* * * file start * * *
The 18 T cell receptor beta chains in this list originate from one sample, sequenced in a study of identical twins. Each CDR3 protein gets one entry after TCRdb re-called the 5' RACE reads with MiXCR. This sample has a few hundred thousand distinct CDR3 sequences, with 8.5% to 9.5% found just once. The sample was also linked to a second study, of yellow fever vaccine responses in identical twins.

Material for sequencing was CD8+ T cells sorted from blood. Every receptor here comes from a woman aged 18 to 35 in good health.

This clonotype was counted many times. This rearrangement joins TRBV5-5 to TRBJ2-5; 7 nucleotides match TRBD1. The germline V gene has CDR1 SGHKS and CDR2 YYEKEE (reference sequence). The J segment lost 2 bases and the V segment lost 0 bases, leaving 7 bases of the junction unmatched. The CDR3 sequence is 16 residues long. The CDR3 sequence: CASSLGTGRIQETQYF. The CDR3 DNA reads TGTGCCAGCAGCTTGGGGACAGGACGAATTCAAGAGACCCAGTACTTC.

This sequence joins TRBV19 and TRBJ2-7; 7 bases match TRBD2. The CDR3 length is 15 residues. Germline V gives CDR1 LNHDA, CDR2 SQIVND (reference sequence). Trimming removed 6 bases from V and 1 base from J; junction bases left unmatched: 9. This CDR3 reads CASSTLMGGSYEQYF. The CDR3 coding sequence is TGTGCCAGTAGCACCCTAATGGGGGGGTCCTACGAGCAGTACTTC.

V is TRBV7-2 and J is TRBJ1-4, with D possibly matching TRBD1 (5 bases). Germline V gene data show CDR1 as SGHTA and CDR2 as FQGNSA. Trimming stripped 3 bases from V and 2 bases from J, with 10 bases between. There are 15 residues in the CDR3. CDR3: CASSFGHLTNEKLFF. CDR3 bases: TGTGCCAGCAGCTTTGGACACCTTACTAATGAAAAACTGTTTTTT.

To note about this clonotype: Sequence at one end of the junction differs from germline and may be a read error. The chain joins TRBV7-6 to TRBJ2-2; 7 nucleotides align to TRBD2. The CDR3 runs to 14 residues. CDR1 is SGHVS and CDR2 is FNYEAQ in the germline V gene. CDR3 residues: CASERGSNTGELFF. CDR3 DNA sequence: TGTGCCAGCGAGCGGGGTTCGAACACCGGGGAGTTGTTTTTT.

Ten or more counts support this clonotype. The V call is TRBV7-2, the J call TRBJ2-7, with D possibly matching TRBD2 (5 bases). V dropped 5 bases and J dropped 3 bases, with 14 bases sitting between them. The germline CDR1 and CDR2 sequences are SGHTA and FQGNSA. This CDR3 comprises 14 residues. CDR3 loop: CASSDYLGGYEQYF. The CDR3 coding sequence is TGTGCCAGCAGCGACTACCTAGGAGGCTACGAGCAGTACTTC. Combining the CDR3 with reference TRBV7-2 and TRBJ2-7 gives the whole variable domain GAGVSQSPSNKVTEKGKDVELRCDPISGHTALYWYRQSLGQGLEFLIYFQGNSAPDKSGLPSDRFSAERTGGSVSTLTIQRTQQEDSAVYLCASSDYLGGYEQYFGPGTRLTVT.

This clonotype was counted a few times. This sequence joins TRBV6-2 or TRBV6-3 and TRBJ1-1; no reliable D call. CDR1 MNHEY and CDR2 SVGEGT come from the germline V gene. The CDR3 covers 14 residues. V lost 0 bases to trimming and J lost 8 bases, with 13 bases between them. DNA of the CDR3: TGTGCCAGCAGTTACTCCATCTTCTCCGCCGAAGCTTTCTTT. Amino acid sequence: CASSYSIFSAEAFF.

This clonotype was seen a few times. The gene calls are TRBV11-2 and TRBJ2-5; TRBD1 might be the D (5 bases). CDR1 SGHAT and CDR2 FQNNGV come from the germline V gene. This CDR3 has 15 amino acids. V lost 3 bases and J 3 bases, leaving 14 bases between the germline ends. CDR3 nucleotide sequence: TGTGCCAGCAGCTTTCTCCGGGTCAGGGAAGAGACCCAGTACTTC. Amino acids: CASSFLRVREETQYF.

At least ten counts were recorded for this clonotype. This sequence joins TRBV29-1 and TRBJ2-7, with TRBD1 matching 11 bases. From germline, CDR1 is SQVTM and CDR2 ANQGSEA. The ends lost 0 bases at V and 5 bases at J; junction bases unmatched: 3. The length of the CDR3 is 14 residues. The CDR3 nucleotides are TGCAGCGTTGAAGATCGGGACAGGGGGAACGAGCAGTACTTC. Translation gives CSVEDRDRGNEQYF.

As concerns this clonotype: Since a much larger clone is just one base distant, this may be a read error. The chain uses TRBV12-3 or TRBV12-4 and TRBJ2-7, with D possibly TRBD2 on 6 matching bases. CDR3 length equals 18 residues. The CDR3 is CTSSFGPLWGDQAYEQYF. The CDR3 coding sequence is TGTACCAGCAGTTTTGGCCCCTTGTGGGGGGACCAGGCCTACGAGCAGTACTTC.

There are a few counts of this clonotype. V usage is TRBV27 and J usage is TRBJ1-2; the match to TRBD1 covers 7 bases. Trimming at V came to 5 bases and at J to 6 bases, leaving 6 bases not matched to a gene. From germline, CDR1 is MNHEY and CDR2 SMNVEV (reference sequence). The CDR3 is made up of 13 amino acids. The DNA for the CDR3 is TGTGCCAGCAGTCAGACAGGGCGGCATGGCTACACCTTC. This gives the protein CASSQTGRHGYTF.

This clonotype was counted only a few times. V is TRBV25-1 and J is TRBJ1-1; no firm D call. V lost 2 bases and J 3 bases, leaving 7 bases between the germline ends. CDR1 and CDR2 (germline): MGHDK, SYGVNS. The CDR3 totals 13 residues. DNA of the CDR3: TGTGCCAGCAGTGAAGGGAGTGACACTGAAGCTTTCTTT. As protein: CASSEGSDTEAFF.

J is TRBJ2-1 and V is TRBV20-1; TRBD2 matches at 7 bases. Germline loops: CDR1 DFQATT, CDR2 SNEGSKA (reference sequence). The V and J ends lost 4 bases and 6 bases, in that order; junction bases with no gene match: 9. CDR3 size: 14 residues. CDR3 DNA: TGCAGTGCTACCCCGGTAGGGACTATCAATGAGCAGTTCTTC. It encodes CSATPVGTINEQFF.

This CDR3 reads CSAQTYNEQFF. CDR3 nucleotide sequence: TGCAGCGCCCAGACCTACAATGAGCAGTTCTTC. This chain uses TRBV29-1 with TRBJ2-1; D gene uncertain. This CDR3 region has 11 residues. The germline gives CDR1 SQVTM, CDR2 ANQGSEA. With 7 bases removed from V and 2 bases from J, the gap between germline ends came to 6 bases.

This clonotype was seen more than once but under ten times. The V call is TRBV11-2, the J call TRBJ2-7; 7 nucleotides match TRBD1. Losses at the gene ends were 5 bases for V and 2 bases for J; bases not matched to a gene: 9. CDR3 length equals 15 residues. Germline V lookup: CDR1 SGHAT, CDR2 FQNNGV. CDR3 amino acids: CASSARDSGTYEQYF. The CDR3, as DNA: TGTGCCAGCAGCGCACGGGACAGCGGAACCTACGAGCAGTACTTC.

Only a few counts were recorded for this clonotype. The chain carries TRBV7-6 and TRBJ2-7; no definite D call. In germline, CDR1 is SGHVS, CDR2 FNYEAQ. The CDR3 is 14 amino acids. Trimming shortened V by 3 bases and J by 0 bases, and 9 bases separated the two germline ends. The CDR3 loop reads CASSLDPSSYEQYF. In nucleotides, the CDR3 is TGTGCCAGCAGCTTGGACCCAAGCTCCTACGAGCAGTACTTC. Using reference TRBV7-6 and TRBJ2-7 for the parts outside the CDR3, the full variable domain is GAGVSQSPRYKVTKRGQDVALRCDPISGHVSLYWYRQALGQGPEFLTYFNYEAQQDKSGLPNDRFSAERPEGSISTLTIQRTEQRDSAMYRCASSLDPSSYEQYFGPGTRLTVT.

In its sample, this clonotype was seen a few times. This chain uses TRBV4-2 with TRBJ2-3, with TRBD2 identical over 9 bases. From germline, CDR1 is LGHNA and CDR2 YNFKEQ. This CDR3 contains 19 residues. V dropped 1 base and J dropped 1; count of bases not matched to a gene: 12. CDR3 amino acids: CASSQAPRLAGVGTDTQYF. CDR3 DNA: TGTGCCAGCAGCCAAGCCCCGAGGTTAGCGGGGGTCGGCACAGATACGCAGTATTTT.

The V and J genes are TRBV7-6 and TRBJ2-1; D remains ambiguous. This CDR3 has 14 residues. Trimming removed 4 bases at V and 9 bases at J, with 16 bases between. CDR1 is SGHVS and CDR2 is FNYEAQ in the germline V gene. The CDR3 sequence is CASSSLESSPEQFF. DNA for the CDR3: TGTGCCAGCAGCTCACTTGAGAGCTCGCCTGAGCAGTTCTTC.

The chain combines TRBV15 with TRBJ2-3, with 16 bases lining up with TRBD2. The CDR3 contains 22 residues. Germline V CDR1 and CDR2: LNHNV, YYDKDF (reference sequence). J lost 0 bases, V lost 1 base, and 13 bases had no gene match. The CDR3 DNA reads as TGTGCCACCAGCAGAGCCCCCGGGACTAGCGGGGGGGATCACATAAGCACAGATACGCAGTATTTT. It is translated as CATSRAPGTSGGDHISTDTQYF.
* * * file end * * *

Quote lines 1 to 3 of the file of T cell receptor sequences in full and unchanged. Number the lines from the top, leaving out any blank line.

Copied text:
The 18 T cell receptor beta chains in this list originate from one sample, sequenced in a study of identical twins. Each CDR3 protein gets one entry after TCRdb re-called the 5' RACE reads with MiXCR. This sample has a few hundred thousand distinct CDR3 sequences, with 8.5% to 9.5% found just once. The sample was also linked to a second study, of yellow fever vaccine responses in identical twins.

Material for sequencing was CD8+ T cells sorted from blood. Every receptor here comes from a woman aged 18 to 35 in good health.

This clonotype was counted many times. This rearrangement joins TRBV5-5 to TRBJ2-5; 7 nucleotides match TRBD1. The germline V gene has CDR1 SGHKS and CDR2 YYEKEE (reference sequence). The J segment lost 2 bases and the V segment lost 0 bases, leaving 7 bases of the junction unmatched. The CDR3 sequence is 16 residues long. The CDR3 sequence: CASSLGTGRIQETQYF. The CDR3 DNA reads TGTGCCAGCAGCTTGGGGACAGGACGAATTCAAGAGACCCAGTACTTC.